<p>This scene from &quot;Baraka&quot; reeled me in 10 or 12 years ago.</p>

This scene from "Baraka" reeled me in 10 or 12 years ago.

Credit: The Samuel Goldwyn Company

A Telluride time-out with Ron Fricke's 'Baraka'

Stunning as ever in 70mm

TELLURIDE - I've recognized over the last few years that sometime Sunday afternoon at the Telluride fest, I find myself yearning for a break, something different, something I don't feel compelled to write about. Of course, I'll often find myself wanting to write about it anyway, but the lack of obligation going in is the real gift. Last year it was the presentation of a restored version of Georges Méliès's "A Trip to the Moon." This year it was a 70mm presentation of Ron Fricke's "Baraka."

I've mentioned this briefly before, but I was fortunate enough to attend a film school that had a massive archive of prints, one of the top three largest collections in the world at the time. And part of that was a great 70mm selection, from "Aliens" to "2001: A Space Odyssey" to, indeed, "Baraka." I had never heard of the film at the time, though a few of my classmates had. I went in blind and I fell in love. It was a very specific and noteworthy moment for me, an awe-inspiring experience in a pre-jaded time. I've owned the film on VHS, DVD and Blu-ray since and, naturally, it has just never been the same experience.

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<p>Keira Knightley in &quot;Anna Karenina.&quot;</p>

Keira Knightley in "Anna Karenina."

Credit: Focus Features

Review: All the world really is a stage in adventurous, aloof 'Anna Karenina'

Dazzling design but muted passion in imaginative adaptation of the Tolstoy tome

In the five years since Joe Wright last fixed his camera on a lissome, silk-swaddled Keira Knightley, he appears to have taken concerted, even hasty, steps away from a reputation he'd never made as much effort to acquire as his harshest critics would have you believe. Those accusing him of safely wallowing in Masterpiece Theater starch, or brashly seizing the mantle of the late Anthony Minghella (already a little moth-eaten from its time in David Lean's wardrobe), seem prompted more by the comfortable middlebrow success of his first two films than the often invigorating evidence on screen.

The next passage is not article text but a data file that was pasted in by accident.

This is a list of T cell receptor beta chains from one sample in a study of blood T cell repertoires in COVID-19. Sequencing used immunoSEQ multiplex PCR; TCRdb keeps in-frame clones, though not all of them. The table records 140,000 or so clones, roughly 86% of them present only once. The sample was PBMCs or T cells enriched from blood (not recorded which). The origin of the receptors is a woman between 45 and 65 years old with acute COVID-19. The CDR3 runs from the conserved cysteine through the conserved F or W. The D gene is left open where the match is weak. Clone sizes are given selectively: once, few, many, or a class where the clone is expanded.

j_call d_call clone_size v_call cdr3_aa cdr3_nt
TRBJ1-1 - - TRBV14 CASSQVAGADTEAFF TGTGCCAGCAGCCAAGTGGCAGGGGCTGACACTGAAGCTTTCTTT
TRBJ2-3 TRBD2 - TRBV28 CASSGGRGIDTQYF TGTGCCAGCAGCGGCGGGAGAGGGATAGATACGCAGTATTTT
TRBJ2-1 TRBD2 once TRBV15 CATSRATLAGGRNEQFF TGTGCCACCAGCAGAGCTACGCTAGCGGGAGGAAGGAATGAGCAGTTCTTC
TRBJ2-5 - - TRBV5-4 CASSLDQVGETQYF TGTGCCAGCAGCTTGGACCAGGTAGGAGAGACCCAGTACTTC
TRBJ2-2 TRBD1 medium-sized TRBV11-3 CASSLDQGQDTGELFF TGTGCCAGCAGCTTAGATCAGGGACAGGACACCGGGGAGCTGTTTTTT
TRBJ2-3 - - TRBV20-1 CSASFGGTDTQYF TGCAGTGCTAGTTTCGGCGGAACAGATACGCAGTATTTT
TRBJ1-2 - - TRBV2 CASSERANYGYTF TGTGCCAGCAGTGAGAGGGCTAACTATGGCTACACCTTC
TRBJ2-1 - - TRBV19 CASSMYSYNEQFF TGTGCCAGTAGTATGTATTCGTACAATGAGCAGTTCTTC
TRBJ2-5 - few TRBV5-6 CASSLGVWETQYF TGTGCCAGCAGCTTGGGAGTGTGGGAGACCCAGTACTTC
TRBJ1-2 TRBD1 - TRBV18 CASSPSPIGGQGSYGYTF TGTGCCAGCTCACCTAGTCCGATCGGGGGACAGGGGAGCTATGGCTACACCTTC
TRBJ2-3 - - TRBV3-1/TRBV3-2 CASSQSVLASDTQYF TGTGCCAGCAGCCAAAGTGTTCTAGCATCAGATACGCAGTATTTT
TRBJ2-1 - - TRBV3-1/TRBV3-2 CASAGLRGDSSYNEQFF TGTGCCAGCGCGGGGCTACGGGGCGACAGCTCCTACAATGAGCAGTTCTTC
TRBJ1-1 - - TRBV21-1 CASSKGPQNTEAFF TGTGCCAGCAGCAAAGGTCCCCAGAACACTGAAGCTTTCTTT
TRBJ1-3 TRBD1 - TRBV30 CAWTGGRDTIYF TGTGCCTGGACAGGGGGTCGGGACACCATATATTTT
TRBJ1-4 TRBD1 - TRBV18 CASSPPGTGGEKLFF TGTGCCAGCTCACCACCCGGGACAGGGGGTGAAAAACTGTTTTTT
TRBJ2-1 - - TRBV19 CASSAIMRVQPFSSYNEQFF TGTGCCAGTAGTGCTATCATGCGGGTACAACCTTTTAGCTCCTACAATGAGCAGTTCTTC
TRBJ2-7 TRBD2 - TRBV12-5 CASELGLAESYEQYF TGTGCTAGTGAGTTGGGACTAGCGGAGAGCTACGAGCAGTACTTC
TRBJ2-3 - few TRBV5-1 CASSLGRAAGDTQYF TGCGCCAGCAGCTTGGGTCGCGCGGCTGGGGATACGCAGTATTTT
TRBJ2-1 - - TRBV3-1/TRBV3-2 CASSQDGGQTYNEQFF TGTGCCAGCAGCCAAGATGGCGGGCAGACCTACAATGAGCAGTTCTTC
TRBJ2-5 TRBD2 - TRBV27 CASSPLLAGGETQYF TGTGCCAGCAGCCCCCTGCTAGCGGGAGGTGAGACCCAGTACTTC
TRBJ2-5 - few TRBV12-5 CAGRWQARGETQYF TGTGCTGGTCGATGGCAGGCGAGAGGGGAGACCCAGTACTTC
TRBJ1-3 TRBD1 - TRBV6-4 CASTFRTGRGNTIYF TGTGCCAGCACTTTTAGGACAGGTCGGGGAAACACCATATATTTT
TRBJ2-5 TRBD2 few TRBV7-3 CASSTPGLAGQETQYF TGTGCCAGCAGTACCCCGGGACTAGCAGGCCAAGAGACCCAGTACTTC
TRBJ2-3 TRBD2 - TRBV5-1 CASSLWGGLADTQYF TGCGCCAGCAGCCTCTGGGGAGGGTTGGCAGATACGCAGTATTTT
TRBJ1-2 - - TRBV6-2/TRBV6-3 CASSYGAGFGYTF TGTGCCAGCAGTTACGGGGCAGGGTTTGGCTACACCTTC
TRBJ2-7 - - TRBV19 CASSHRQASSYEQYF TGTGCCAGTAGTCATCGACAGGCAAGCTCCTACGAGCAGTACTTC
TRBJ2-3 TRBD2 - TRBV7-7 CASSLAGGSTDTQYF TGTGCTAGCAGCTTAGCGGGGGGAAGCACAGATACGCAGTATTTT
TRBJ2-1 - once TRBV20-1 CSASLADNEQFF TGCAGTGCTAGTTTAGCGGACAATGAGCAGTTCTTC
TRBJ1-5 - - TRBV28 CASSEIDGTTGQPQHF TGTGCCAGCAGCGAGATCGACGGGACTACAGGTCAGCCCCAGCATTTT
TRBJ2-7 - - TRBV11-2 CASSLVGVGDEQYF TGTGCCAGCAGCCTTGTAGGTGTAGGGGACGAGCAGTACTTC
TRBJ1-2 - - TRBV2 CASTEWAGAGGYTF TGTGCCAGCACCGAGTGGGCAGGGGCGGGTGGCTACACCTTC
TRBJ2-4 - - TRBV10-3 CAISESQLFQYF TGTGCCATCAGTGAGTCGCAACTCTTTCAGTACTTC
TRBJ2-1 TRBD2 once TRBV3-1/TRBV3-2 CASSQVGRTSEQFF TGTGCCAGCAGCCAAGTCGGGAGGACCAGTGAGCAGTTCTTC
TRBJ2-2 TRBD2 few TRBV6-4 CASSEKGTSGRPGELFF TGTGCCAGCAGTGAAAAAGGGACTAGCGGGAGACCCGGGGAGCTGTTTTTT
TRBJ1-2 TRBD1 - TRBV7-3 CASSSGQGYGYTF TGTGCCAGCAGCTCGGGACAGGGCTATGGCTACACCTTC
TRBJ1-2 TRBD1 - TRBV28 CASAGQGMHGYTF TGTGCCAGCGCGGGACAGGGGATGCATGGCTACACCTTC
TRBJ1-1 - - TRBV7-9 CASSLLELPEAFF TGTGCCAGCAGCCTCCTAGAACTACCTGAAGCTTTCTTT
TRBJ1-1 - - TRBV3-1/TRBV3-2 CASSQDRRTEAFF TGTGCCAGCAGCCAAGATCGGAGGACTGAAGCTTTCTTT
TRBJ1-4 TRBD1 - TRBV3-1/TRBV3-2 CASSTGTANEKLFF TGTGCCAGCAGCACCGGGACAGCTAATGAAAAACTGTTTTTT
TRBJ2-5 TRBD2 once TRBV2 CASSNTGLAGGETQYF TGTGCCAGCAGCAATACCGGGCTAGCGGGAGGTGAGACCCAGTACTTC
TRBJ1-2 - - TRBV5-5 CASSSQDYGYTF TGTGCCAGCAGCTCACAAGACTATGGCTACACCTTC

No one needed another “Pride and Prejudice,” true, but Wright's frisky, grass-stained romp proved you could young up the classics without taking them to Vegas; “Atonement” occasionally buckled under the weight of its formal ostentation, but was bracingly concept-y in its romanticism, doubling back on Ian McEwan's exclusively literary twists with cool elan. It was an impressive one-two, but Wright obviously felt cowed into contemporary material by glib Merchant-Ivory comparisons. The modern LA folk tale of “The Soloist” wasn't as gloopy as it looked from a distance, but it felt like an assignment. Far weirder and more vital was “Hanna,” a daffy girl-oriented chase thriller lent cred and urgency by its full-throttle techno-Grimm styling; his best film to date, it's also the one that had us wondering who Joe Wright, like his equally mutable heroine, really is. 

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<p>Michael&nbsp;Shannon in &quot;The&nbsp;Iceman&quot;</p>

Michael Shannon in "The Iceman"

Credit: Millennium Films

On Adam Driver and Michael Shannon, 'Frances Ha' and 'The Iceman'

Charisma on two levels in Telluride

TELLURIDE - I'm not the Noah Baumbach subscriber many of my colleagues are. I even choked a little bit yesterday at the premiere of "Frances Ha" when Scott Foundas, in introducing the director, called him "the voice of his generation." But I do think a case may have been made in his latest.

The film is Woody Allen by way of Williamsburg, "Girls" by way of...well, Baumbach. And it's easily his best yet, his most thematically refined outing. And it's been interesting to see some call it his least essential, others his best effort. But few have bad words for it. At the center is a fantastic, flighty portrayal from Greta Gerwig, continuing her indie star rise, but I was once again charmed right out of my seat by Adam Driver.

You'll probably recall him for his work in Lena Dunham's aforementioned HBO series, and yes, he's treading similar waters here. But there's something so charismatic and easy, assured and magnetic about the actor. I'd say when he was on screen, I was most invested in the film. And I hope he gets more and more work.

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<p>Ben Affleck and Rachel McAdams in &quot;To the Wonder.&quot;</p>

Ben Affleck and Rachel McAdams in "To the Wonder."

Credit: FilmNation Entertainment

Review: 'To the Wonder' is Terrence Malick's typically enchanted Tree of Love